She wasn't completely perfect, though. She tripped a Manolo on a street plate as she and Paul were getting into a taxi, and as I watched Paul gallantly catch hold of the pink cashmere on her anorexic elbow, I felt like someone had hammered a cold chisel right into the center of my chest.
I followed them. Well, I guess followed is too polite. I stalked them.
All the way up to Midtown, I stayed on that taxi's bumper like we were connected by a tow hook. When the cab suddenly pulled up in front of the entrance to the St. Regis Hotel, on East 55th Street, and Paul and the woman stepped out smiling, I felt an impulse rush from the lizard part of my brain to my right foot, which was hovering over the accelerator. Then Paul took her arm. A picture of both of them sandwiched between the storied hotel's front steps and the hood of my baby-blue Mini flashed through my mind.
Then it was gone, and so were they, and I was left sitting there crying to the sound of the honking taxis lined up behind me.
THAT NIGHT, instead of shooting Paul as he came through the front door, I allowed him one chance. I even waited until we were eating dinner to talk about what he'd been up to at lunchtime at the St. Regis Hotel in Midtown.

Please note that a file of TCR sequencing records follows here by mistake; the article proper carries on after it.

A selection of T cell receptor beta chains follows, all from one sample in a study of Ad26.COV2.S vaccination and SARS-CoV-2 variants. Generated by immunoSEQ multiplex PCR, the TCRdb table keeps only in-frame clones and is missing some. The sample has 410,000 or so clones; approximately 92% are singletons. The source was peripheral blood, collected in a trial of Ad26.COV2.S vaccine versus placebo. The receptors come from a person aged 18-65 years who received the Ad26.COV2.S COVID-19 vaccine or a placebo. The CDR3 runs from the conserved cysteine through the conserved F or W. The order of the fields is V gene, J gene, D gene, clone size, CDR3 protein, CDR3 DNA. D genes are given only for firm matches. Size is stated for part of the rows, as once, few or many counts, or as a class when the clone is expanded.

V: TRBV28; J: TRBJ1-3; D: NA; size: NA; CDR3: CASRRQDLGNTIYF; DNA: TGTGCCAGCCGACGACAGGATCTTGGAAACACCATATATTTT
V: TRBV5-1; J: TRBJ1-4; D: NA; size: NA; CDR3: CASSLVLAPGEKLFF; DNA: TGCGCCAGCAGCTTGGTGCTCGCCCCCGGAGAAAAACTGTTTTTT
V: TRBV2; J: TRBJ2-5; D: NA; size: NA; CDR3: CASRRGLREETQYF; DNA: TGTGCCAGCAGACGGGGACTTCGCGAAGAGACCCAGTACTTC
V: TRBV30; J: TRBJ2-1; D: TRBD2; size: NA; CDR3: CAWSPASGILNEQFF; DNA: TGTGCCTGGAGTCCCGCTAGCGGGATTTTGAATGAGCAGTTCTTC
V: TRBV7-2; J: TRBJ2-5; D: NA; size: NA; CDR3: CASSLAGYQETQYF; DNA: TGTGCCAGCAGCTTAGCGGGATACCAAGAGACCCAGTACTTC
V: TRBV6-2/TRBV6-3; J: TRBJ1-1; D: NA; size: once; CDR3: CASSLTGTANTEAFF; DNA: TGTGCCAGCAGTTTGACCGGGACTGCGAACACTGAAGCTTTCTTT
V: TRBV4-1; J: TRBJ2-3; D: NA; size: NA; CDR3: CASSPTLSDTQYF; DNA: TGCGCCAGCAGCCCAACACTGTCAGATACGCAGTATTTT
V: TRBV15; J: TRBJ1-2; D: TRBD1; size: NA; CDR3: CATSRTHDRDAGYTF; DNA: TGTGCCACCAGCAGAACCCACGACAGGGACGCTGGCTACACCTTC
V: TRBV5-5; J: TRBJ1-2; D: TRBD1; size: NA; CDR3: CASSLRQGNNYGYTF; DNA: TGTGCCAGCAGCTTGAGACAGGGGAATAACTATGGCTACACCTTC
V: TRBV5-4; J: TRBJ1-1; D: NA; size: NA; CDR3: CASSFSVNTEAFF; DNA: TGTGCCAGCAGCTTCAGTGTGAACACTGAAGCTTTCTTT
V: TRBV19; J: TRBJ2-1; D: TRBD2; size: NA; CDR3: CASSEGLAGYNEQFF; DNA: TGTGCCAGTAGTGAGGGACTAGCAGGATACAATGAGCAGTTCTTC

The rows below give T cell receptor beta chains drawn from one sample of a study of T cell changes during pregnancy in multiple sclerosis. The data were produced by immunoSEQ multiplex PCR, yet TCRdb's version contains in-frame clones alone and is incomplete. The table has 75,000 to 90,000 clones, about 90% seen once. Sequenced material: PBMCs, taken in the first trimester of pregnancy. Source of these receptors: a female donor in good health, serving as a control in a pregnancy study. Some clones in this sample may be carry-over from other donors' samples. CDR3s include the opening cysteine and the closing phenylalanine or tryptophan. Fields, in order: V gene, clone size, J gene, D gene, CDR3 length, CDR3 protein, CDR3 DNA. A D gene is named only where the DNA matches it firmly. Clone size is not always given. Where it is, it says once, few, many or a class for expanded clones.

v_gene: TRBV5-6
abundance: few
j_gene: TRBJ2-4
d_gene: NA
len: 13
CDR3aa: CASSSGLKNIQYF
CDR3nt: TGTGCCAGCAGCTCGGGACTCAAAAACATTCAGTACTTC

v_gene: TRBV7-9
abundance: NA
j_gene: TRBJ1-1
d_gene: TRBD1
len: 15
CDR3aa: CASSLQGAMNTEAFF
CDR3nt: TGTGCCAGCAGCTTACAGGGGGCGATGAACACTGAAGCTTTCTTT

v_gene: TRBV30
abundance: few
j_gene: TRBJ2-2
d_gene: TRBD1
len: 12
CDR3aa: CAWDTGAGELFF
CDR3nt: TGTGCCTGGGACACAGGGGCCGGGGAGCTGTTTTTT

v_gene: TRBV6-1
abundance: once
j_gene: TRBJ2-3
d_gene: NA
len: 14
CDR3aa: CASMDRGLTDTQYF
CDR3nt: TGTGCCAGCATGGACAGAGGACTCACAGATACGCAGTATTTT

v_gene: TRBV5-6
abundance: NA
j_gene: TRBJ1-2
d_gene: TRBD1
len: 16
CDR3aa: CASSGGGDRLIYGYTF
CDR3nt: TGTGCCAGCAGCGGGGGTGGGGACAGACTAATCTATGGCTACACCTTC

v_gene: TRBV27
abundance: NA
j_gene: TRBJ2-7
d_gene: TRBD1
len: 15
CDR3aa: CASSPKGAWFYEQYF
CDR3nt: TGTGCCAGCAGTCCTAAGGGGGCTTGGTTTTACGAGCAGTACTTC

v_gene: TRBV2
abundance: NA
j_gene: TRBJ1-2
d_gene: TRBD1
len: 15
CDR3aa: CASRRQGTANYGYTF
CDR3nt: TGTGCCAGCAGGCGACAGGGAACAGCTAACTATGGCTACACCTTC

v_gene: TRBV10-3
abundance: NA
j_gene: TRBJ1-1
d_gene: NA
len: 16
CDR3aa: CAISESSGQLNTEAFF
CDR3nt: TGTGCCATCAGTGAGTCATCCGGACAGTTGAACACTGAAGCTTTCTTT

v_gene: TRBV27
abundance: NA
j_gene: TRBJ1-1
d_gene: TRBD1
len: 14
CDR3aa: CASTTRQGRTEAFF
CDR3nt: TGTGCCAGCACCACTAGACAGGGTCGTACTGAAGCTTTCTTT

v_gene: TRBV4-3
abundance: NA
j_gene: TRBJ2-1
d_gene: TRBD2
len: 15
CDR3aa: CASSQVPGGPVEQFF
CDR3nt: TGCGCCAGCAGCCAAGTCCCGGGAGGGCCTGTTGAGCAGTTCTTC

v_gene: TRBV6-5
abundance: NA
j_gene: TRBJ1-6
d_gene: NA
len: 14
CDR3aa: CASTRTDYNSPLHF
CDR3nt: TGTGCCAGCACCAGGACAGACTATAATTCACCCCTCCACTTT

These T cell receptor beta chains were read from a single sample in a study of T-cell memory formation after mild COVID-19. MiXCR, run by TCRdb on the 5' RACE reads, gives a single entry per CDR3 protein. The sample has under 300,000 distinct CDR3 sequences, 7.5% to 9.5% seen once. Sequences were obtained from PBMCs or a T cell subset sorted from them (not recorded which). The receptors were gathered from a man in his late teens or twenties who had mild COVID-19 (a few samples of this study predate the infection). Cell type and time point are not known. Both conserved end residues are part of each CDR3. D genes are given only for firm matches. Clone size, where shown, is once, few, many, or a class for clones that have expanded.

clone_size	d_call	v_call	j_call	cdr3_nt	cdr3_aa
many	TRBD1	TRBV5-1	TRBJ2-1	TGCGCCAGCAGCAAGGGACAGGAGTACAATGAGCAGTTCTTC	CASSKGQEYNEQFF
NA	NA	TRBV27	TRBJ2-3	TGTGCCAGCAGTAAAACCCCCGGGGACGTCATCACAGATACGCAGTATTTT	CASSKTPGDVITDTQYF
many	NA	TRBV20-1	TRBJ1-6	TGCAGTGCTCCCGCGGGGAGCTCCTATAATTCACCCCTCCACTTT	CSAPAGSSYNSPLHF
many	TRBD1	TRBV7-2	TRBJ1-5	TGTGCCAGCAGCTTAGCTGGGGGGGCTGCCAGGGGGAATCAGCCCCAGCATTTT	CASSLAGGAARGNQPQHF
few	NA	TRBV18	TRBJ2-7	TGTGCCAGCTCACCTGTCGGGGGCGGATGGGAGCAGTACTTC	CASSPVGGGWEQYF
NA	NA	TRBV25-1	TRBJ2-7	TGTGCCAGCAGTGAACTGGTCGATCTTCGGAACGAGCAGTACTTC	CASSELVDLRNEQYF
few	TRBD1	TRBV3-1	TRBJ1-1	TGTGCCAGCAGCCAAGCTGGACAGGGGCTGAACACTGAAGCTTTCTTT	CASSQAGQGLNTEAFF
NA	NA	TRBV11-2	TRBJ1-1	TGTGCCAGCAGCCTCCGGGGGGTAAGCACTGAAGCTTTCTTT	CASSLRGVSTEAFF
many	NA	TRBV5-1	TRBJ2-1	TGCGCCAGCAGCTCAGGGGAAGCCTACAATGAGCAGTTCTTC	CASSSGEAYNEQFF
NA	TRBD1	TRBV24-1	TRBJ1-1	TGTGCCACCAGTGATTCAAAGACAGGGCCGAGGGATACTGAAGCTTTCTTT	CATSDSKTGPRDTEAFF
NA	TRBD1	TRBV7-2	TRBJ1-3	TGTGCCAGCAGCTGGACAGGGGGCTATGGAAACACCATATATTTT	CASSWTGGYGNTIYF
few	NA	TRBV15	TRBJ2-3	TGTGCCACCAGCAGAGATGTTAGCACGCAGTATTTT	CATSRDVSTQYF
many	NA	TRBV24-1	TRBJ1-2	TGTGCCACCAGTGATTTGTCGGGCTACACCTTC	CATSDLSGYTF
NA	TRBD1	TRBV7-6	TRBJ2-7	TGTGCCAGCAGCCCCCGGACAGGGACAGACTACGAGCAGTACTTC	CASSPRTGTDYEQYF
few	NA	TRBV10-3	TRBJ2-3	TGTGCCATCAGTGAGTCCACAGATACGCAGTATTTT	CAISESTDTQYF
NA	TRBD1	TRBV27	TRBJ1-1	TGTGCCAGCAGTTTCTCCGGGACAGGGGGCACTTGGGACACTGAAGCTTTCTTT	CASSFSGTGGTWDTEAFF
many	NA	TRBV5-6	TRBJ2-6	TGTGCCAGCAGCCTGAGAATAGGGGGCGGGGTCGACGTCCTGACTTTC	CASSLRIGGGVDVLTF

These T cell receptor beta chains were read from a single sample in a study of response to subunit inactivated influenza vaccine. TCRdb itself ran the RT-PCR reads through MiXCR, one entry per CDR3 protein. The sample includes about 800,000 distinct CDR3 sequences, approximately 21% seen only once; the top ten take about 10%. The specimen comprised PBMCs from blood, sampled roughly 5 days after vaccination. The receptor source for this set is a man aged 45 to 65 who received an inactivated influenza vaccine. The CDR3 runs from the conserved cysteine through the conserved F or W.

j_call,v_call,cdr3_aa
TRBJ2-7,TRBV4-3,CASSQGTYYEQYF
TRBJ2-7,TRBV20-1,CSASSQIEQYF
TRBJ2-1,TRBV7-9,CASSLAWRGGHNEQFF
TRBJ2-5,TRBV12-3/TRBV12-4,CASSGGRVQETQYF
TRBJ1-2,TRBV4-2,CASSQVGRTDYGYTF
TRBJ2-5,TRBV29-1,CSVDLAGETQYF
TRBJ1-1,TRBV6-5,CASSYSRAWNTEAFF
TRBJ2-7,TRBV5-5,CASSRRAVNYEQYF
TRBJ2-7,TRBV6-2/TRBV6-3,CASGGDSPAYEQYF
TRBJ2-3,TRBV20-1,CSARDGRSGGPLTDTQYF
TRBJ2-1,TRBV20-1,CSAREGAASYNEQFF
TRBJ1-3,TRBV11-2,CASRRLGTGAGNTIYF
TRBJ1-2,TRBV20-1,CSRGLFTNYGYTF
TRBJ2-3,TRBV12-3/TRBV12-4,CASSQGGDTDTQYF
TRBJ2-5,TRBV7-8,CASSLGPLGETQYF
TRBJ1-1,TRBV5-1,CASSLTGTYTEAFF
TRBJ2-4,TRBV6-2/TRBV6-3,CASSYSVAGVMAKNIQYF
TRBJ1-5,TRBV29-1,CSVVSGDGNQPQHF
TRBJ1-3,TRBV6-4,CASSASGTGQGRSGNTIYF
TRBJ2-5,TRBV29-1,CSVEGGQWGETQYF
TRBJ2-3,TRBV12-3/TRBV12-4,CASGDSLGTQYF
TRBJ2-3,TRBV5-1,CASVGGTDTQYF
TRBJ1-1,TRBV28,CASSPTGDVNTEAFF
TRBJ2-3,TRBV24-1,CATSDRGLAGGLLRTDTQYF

Maybe there was some logical explanation. I couldn't imagine what it would be, but in the words of a bumper sticker I once saw, Miracles Happen, Too.
"So, Paul," I said as casually as the liquid nitrogen pumping through my veins allowed me. "What did you do for lunch today?"
That got his attention. Even though I had my head down as I nearly sawed through the plate under my food, I felt his head bob up, his eyes lift, as he looked at me.
Then, after an extended guilty pause, he looked back down at his plate.
"Had a sandwich at my desk," he mumbled. "The usual. You know me, Lauren."
Paul lied — right to my face.
My dropped knife banged off my plate like a gong. The darkest paranoid possibilities flooded through me. Crazy stuff that wasn't really like me.
Maybe his job wasn't even real, I thought. Maybe he'd had letterhead made up, and from day one he'd been betraying me when he went downtown every day. How well did I really know his co-workers? Maybe they were actors hired to show up whenever I was planning to come by.
"Why do you ask?" Paul finally said, ever so casually. That hurt. Almost as much as seeing him with the stunning blonde in Manhattan.